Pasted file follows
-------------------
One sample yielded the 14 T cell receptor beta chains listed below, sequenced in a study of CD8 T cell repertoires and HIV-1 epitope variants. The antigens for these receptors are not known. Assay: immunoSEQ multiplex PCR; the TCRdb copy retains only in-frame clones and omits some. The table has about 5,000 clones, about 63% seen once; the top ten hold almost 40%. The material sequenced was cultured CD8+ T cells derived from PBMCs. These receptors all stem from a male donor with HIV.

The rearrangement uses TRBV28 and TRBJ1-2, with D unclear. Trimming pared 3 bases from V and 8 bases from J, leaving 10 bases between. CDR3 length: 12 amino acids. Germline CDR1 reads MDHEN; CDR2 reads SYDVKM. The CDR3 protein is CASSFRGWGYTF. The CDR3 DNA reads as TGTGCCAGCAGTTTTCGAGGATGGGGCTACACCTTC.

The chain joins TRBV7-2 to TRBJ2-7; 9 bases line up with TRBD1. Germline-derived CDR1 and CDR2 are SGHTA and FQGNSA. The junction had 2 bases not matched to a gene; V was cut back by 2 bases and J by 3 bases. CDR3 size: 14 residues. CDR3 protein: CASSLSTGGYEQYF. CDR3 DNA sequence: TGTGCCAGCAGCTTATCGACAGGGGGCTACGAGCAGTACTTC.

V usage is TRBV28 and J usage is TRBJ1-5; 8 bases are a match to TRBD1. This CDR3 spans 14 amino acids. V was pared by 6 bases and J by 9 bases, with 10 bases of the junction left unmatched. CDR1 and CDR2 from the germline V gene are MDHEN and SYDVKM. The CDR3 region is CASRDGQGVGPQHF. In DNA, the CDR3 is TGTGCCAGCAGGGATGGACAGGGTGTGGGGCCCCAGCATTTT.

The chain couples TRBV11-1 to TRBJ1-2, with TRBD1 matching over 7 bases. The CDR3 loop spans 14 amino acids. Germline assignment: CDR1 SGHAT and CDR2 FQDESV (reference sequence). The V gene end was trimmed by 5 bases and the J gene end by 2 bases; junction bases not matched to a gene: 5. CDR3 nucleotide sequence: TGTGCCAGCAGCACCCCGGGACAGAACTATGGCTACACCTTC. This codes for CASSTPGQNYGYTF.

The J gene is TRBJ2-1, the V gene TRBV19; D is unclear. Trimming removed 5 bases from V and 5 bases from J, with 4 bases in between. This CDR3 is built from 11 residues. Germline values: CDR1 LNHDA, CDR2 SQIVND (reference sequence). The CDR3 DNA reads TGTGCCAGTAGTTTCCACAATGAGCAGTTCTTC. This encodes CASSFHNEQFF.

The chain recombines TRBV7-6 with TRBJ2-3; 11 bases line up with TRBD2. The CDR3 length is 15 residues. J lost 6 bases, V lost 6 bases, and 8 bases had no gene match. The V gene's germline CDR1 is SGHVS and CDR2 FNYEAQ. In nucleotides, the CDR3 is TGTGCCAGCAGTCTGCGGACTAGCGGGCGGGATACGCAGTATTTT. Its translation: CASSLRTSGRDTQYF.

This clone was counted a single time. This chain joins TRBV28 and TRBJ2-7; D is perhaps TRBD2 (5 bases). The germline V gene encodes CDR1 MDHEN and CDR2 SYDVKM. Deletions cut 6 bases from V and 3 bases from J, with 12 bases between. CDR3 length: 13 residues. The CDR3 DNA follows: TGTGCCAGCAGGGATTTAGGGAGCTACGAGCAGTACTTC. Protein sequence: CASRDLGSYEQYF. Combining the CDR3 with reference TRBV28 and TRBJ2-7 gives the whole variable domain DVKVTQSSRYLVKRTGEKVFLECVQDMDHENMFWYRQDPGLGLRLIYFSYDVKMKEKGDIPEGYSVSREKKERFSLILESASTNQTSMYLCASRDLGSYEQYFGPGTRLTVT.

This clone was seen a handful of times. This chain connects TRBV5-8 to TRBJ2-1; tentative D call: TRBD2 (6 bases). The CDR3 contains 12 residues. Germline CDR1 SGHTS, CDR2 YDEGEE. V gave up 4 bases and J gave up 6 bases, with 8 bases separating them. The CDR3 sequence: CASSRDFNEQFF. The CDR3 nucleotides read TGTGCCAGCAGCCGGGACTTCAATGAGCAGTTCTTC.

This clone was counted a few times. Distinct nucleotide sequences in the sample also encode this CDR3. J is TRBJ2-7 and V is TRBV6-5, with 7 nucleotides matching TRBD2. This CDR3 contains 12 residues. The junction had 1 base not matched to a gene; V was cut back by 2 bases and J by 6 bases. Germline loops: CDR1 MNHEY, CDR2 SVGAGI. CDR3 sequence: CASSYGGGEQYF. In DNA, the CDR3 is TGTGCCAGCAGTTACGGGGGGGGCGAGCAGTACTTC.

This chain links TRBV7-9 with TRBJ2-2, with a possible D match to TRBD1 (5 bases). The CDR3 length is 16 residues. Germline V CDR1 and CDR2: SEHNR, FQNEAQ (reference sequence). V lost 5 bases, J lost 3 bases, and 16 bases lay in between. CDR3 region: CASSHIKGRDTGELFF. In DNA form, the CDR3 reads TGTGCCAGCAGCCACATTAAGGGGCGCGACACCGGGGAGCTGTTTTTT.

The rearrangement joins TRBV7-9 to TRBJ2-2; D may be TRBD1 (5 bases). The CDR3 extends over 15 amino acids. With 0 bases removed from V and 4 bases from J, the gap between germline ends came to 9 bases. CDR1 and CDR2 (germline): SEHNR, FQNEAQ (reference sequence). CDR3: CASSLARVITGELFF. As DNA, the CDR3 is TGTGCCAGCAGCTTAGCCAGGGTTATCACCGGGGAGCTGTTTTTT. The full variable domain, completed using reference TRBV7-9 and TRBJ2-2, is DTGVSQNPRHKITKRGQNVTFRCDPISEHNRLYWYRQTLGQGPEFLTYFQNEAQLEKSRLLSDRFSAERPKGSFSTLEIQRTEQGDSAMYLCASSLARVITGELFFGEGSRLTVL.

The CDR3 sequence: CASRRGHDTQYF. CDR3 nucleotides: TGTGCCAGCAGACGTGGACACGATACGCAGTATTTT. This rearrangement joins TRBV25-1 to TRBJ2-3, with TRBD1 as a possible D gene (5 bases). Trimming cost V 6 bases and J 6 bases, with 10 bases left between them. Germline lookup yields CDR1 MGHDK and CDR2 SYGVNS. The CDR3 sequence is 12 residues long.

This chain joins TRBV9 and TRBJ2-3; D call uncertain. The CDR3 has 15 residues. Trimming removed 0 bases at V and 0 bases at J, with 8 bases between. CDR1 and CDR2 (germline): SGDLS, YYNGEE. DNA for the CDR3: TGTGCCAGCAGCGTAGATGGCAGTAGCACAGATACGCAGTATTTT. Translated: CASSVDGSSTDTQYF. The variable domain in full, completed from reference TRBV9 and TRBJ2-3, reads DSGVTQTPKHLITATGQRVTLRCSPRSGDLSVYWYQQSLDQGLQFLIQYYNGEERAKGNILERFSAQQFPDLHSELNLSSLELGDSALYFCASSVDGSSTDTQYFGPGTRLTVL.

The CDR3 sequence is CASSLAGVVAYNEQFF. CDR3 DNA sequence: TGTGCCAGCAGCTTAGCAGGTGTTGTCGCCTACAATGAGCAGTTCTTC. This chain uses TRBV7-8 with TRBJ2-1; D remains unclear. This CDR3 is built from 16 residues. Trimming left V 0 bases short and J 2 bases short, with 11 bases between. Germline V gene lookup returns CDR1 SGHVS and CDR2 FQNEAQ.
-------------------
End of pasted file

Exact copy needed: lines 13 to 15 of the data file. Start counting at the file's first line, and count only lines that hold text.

The CDR3 sequence: CASRRGHDTQYF. CDR3 nucleotides: TGTGCCAGCAGACGTGGACACGATACGCAGTATTTT. This rearrangement joins TRBV25-1 to TRBJ2-3, with TRBD1 as a possible D gene (5 bases). Trimming cost V 6 bases and J 6 bases, with 10 bases left between them. Germline lookup yields CDR1 MGHDK and CDR2 SYGVNS. The CDR3 sequence is 12 residues long.

This chain joins TRBV9 and TRBJ2-3; D call uncertain. The CDR3 has 15 residues. Trimming removed 0 bases at V and 0 bases at J, with 8 bases between. CDR1 and CDR2 (germline): SGDLS, YYNGEE. DNA for the CDR3: TGTGCCAGCAGCGTAGATGGCAGTAGCACAGATACGCAGTATTTT. Translated: CASSVDGSSTDTQYF. The variable domain in full, completed from reference TRBV9 and TRBJ2-3, reads DSGVTQTPKHLITATGQRVTLRCSPRSGDLSVYWYQQSLDQGLQFLIQYYNGEERAKGNILERFSAQQFPDLHSELNLSSLELGDSALYFCASSVDGSSTDTQYFGPGTRLTVL.

The CDR3 sequence is CASSLAGVVAYNEQFF. CDR3 DNA sequence: TGTGCCAGCAGCTTAGCAGGTGTTGTCGCCTACAATGAGCAGTTCTTC. This chain uses TRBV7-8 with TRBJ2-1; D remains unclear. This CDR3 is built from 16 residues. Trimming left V 0 bases short and J 2 bases short, with 11 bases between. Germline V gene lookup returns CDR1 SGHVS and CDR2 FQNEAQ.